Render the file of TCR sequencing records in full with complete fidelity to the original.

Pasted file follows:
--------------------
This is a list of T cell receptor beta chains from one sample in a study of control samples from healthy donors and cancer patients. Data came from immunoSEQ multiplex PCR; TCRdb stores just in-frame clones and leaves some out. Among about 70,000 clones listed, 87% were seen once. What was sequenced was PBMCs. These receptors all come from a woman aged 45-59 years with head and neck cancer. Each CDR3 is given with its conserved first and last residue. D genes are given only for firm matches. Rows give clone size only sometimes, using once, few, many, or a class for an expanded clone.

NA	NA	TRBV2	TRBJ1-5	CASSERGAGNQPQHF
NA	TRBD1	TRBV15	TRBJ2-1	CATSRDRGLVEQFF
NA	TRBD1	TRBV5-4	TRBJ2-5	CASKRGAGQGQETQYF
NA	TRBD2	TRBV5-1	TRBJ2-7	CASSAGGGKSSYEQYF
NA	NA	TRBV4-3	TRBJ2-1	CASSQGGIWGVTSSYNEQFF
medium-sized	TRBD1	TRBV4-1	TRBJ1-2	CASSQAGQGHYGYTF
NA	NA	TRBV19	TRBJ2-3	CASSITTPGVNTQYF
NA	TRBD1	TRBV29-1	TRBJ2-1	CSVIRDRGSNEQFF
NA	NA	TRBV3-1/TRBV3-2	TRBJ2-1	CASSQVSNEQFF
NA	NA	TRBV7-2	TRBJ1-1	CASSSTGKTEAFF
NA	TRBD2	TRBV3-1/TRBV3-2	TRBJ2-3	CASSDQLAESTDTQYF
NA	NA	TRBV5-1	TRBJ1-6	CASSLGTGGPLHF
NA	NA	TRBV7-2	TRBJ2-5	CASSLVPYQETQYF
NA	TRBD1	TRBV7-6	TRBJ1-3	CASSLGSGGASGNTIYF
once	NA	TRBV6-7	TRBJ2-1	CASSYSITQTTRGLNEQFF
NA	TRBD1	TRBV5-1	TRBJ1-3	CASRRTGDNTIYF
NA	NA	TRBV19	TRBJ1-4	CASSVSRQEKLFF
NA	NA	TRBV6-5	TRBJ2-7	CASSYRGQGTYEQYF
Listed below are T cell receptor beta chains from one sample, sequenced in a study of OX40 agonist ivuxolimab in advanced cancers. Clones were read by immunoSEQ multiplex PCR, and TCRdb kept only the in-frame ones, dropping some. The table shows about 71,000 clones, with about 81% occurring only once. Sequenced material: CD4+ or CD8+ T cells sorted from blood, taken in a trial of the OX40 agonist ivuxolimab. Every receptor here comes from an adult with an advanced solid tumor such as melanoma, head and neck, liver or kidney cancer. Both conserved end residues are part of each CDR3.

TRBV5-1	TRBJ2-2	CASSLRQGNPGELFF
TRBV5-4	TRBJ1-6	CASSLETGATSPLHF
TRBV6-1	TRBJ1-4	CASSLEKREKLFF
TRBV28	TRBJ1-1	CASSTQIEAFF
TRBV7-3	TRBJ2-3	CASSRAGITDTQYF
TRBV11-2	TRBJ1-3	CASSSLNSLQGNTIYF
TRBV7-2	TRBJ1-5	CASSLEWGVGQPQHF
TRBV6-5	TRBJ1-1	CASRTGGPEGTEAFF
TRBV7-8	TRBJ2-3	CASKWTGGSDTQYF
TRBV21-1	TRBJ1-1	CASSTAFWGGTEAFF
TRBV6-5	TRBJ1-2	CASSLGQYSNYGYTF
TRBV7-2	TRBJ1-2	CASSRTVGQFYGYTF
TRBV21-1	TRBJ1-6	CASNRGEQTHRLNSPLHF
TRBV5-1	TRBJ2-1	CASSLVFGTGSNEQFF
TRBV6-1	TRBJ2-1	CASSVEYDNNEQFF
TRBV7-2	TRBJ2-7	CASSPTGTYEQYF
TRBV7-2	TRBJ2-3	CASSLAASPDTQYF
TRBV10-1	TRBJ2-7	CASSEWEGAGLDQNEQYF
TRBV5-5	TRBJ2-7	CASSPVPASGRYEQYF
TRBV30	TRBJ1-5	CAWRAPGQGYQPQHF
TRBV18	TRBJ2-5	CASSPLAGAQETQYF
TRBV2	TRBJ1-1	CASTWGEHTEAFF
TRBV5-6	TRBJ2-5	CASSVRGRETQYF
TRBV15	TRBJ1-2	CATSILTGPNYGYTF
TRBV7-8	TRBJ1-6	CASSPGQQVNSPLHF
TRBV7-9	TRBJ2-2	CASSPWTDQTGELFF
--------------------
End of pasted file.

This is a list of T cell receptor beta chains from one sample in a study of control samples from healthy donors and cancer patients. Data came from immunoSEQ multiplex PCR; TCRdb stores just in-frame clones and leaves some out. Among about 70,000 clones listed, 87% were seen once. What was sequenced was PBMCs. These receptors all come from a woman aged 45-59 years with head and neck cancer. Each CDR3 is given with its conserved first and last residue. D genes are given only for firm matches. Rows give clone size only sometimes, using once, few, many, or a class for an expanded clone.

NA	NA	TRBV2	TRBJ1-5	CASSERGAGNQPQHF
NA	TRBD1	TRBV15	TRBJ2-1	CATSRDRGLVEQFF
NA	TRBD1	TRBV5-4	TRBJ2-5	CASKRGAGQGQETQYF
NA	TRBD2	TRBV5-1	TRBJ2-7	CASSAGGGKSSYEQYF
NA	NA	TRBV4-3	TRBJ2-1	CASSQGGIWGVTSSYNEQFF
medium-sized	TRBD1	TRBV4-1	TRBJ1-2	CASSQAGQGHYGYTF
NA	NA	TRBV19	TRBJ2-3	CASSITTPGVNTQYF
NA	TRBD1	TRBV29-1	TRBJ2-1	CSVIRDRGSNEQFF
NA	NA	TRBV3-1/TRBV3-2	TRBJ2-1	CASSQVSNEQFF
NA	NA	TRBV7-2	TRBJ1-1	CASSSTGKTEAFF
NA	TRBD2	TRBV3-1/TRBV3-2	TRBJ2-3	CASSDQLAESTDTQYF
NA	NA	TRBV5-1	TRBJ1-6	CASSLGTGGPLHF
NA	NA	TRBV7-2	TRBJ2-5	CASSLVPYQETQYF
NA	TRBD1	TRBV7-6	TRBJ1-3	CASSLGSGGASGNTIYF
once	NA	TRBV6-7	TRBJ2-1	CASSYSITQTTRGLNEQFF
NA	TRBD1	TRBV5-1	TRBJ1-3	CASRRTGDNTIYF
NA	NA	TRBV19	TRBJ1-4	CASSVSRQEKLFF
NA	NA	TRBV6-5	TRBJ2-7	CASSYRGQGTYEQYF
Listed below are T cell receptor beta chains from one sample, sequenced in a study of OX40 agonist ivuxolimab in advanced cancers. Clones were read by immunoSEQ multiplex PCR, and TCRdb kept only the in-frame ones, dropping some. The table shows about 71,000 clones, with about 81% occurring only once. Sequenced material: CD4+ or CD8+ T cells sorted from blood, taken in a trial of the OX40 agonist ivuxolimab. Every receptor here comes from an adult with an advanced solid tumor such as melanoma, head and neck, liver or kidney cancer. Both conserved end residues are part of each CDR3.

TRBV5-1	TRBJ2-2	CASSLRQGNPGELFF
TRBV5-4	TRBJ1-6	CASSLETGATSPLHF
TRBV6-1	TRBJ1-4	CASSLEKREKLFF
TRBV28	TRBJ1-1	CASSTQIEAFF
TRBV7-3	TRBJ2-3	CASSRAGITDTQYF
TRBV11-2	TRBJ1-3	CASSSLNSLQGNTIYF
TRBV7-2	TRBJ1-5	CASSLEWGVGQPQHF
TRBV6-5	TRBJ1-1	CASRTGGPEGTEAFF
TRBV7-8	TRBJ2-3	CASKWTGGSDTQYF
TRBV21-1	TRBJ1-1	CASSTAFWGGTEAFF
TRBV6-5	TRBJ1-2	CASSLGQYSNYGYTF
TRBV7-2	TRBJ1-2	CASSRTVGQFYGYTF
TRBV21-1	TRBJ1-6	CASNRGEQTHRLNSPLHF
TRBV5-1	TRBJ2-1	CASSLVFGTGSNEQFF
TRBV6-1	TRBJ2-1	CASSVEYDNNEQFF
TRBV7-2	TRBJ2-7	CASSPTGTYEQYF
TRBV7-2	TRBJ2-3	CASSLAASPDTQYF
TRBV10-1	TRBJ2-7	CASSEWEGAGLDQNEQYF
TRBV5-5	TRBJ2-7	CASSPVPASGRYEQYF
TRBV30	TRBJ1-5	CAWRAPGQGYQPQHF
TRBV18	TRBJ2-5	CASSPLAGAQETQYF
TRBV2	TRBJ1-1	CASTWGEHTEAFF
TRBV5-6	TRBJ2-5	CASSVRGRETQYF
TRBV15	TRBJ1-2	CATSILTGPNYGYTF
TRBV7-8	TRBJ1-6	CASSPGQQVNSPLHF
TRBV7-9	TRBJ2-2	CASSPWTDQTGELFF